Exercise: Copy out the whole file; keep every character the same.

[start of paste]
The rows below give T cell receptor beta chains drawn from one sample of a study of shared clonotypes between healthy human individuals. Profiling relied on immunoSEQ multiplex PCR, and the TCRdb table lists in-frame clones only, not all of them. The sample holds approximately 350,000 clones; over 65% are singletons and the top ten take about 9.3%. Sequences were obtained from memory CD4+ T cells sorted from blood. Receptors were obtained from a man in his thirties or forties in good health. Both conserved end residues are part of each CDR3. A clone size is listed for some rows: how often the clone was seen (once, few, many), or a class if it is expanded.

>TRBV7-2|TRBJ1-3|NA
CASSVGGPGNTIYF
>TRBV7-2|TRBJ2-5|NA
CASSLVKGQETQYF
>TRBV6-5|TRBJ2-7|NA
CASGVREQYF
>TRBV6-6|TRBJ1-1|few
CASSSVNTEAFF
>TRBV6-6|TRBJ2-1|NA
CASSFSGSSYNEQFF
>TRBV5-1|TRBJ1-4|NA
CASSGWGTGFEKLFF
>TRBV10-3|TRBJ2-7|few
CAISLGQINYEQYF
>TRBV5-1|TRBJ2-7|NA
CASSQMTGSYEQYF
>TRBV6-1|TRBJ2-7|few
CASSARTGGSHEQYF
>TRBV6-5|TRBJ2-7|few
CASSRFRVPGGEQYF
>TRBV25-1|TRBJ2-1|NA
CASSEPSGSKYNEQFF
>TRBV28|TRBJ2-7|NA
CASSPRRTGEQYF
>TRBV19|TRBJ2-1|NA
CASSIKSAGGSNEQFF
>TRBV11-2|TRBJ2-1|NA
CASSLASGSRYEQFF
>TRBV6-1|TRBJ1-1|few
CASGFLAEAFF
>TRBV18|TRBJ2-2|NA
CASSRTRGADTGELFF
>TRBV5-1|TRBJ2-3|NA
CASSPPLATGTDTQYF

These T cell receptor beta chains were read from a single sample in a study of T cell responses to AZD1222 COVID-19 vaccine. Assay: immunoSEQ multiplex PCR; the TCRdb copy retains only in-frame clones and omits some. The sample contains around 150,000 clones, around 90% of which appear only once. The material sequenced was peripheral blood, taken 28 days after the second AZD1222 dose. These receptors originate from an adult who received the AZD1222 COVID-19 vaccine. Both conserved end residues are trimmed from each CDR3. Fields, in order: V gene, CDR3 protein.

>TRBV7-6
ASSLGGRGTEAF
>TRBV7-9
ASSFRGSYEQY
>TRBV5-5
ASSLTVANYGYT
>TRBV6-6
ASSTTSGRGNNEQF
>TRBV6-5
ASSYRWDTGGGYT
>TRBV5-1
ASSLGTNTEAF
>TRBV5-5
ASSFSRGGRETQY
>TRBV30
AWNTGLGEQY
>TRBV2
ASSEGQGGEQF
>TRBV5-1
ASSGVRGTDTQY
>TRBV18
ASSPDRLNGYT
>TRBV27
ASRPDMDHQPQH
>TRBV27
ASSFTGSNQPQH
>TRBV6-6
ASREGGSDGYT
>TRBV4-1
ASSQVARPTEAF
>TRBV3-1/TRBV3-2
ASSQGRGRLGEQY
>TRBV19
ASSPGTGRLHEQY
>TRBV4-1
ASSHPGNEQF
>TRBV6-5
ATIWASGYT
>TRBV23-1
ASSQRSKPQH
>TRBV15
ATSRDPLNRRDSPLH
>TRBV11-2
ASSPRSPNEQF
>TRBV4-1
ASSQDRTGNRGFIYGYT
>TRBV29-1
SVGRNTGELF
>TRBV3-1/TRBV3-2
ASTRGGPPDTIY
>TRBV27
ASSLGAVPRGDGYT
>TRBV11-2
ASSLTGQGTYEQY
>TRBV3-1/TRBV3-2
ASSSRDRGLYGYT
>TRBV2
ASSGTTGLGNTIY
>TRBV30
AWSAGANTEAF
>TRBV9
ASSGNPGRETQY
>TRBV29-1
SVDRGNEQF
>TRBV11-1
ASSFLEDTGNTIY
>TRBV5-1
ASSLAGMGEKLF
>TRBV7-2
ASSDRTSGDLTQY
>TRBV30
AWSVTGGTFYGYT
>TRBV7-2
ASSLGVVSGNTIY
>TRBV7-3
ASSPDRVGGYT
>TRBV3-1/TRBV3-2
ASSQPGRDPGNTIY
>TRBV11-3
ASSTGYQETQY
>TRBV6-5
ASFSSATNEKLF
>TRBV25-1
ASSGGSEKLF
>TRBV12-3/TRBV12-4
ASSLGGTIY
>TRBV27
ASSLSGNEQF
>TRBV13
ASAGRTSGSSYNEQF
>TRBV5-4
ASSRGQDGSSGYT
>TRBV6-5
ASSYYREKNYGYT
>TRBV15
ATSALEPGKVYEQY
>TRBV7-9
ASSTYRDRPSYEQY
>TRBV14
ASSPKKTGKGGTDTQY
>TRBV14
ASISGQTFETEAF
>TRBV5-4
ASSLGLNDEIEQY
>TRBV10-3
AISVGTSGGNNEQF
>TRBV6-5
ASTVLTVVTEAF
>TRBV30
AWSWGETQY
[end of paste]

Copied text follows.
The rows below give T cell receptor beta chains drawn from one sample of a study of shared clonotypes between healthy human individuals. Profiling relied on immunoSEQ multiplex PCR, and the TCRdb table lists in-frame clones only, not all of them. The sample holds approximately 350,000 clones; over 65% are singletons and the top ten take about 9.3%. Sequences were obtained from memory CD4+ T cells sorted from blood. Receptors were obtained from a man in his thirties or forties in good health. Both conserved end residues are part of each CDR3. A clone size is listed for some rows: how often the clone was seen (once, few, many), or a class if it is expanded.

>TRBV7-2|TRBJ1-3|NA
CASSVGGPGNTIYF
>TRBV7-2|TRBJ2-5|NA
CASSLVKGQETQYF
>TRBV6-5|TRBJ2-7|NA
CASGVREQYF
>TRBV6-6|TRBJ1-1|few
CASSSVNTEAFF
>TRBV6-6|TRBJ2-1|NA
CASSFSGSSYNEQFF
>TRBV5-1|TRBJ1-4|NA
CASSGWGTGFEKLFF
>TRBV10-3|TRBJ2-7|few
CAISLGQINYEQYF
>TRBV5-1|TRBJ2-7|NA
CASSQMTGSYEQYF
>TRBV6-1|TRBJ2-7|few
CASSARTGGSHEQYF
>TRBV6-5|TRBJ2-7|few
CASSRFRVPGGEQYF
>TRBV25-1|TRBJ2-1|NA
CASSEPSGSKYNEQFF
>TRBV28|TRBJ2-7|NA
CASSPRRTGEQYF
>TRBV19|TRBJ2-1|NA
CASSIKSAGGSNEQFF
>TRBV11-2|TRBJ2-1|NA
CASSLASGSRYEQFF
>TRBV6-1|TRBJ1-1|few
CASGFLAEAFF
>TRBV18|TRBJ2-2|NA
CASSRTRGADTGELFF
>TRBV5-1|TRBJ2-3|NA
CASSPPLATGTDTQYF

These T cell receptor beta chains were read from a single sample in a study of T cell responses to AZD1222 COVID-19 vaccine. Assay: immunoSEQ multiplex PCR; the TCRdb copy retains only in-frame clones and omits some. The sample contains around 150,000 clones, around 90% of which appear only once. The material sequenced was peripheral blood, taken 28 days after the second AZD1222 dose. These receptors originate from an adult who received the AZD1222 COVID-19 vaccine. Both conserved end residues are trimmed from each CDR3. Fields, in order: V gene, CDR3 protein.

>TRBV7-6
ASSLGGRGTEAF
>TRBV7-9
ASSFRGSYEQY
>TRBV5-5
ASSLTVANYGYT
>TRBV6-6
ASSTTSGRGNNEQF
>TRBV6-5
ASSYRWDTGGGYT
>TRBV5-1
ASSLGTNTEAF
>TRBV5-5
ASSFSRGGRETQY
>TRBV30
AWNTGLGEQY
>TRBV2
ASSEGQGGEQF
>TRBV5-1
ASSGVRGTDTQY
>TRBV18
ASSPDRLNGYT
>TRBV27
ASRPDMDHQPQH
>TRBV27
ASSFTGSNQPQH
>TRBV6-6
ASREGGSDGYT
>TRBV4-1
ASSQVARPTEAF
>TRBV3-1/TRBV3-2
ASSQGRGRLGEQY
>TRBV19
ASSPGTGRLHEQY
>TRBV4-1
ASSHPGNEQF
>TRBV6-5
ATIWASGYT
>TRBV23-1
ASSQRSKPQH
>TRBV15
ATSRDPLNRRDSPLH
>TRBV11-2
ASSPRSPNEQF
>TRBV4-1
ASSQDRTGNRGFIYGYT
>TRBV29-1
SVGRNTGELF
>TRBV3-1/TRBV3-2
ASTRGGPPDTIY
>TRBV27
ASSLGAVPRGDGYT
>TRBV11-2
ASSLTGQGTYEQY
>TRBV3-1/TRBV3-2
ASSSRDRGLYGYT
>TRBV2
ASSGTTGLGNTIY
>TRBV30
AWSAGANTEAF
>TRBV9
ASSGNPGRETQY
>TRBV29-1
SVDRGNEQF
>TRBV11-1
ASSFLEDTGNTIY
>TRBV5-1
ASSLAGMGEKLF
>TRBV7-2
ASSDRTSGDLTQY
>TRBV30
AWSVTGGTFYGYT
>TRBV7-2
ASSLGVVSGNTIY
>TRBV7-3
ASSPDRVGGYT
>TRBV3-1/TRBV3-2
ASSQPGRDPGNTIY
>TRBV11-3
ASSTGYQETQY
>TRBV6-5
ASFSSATNEKLF
>TRBV25-1
ASSGGSEKLF
>TRBV12-3/TRBV12-4
ASSLGGTIY
>TRBV27
ASSLSGNEQF
>TRBV13
ASAGRTSGSSYNEQF
>TRBV5-4
ASSRGQDGSSGYT
>TRBV6-5
ASSYYREKNYGYT
>TRBV15
ATSALEPGKVYEQY
>TRBV7-9
ASSTYRDRPSYEQY
>TRBV14
ASSPKKTGKGGTDTQY
>TRBV14
ASISGQTFETEAF
>TRBV5-4
ASSLGLNDEIEQY
>TRBV10-3
AISVGTSGGNNEQF
>TRBV6-5
ASTVLTVVTEAF
>TRBV30
AWSWGETQY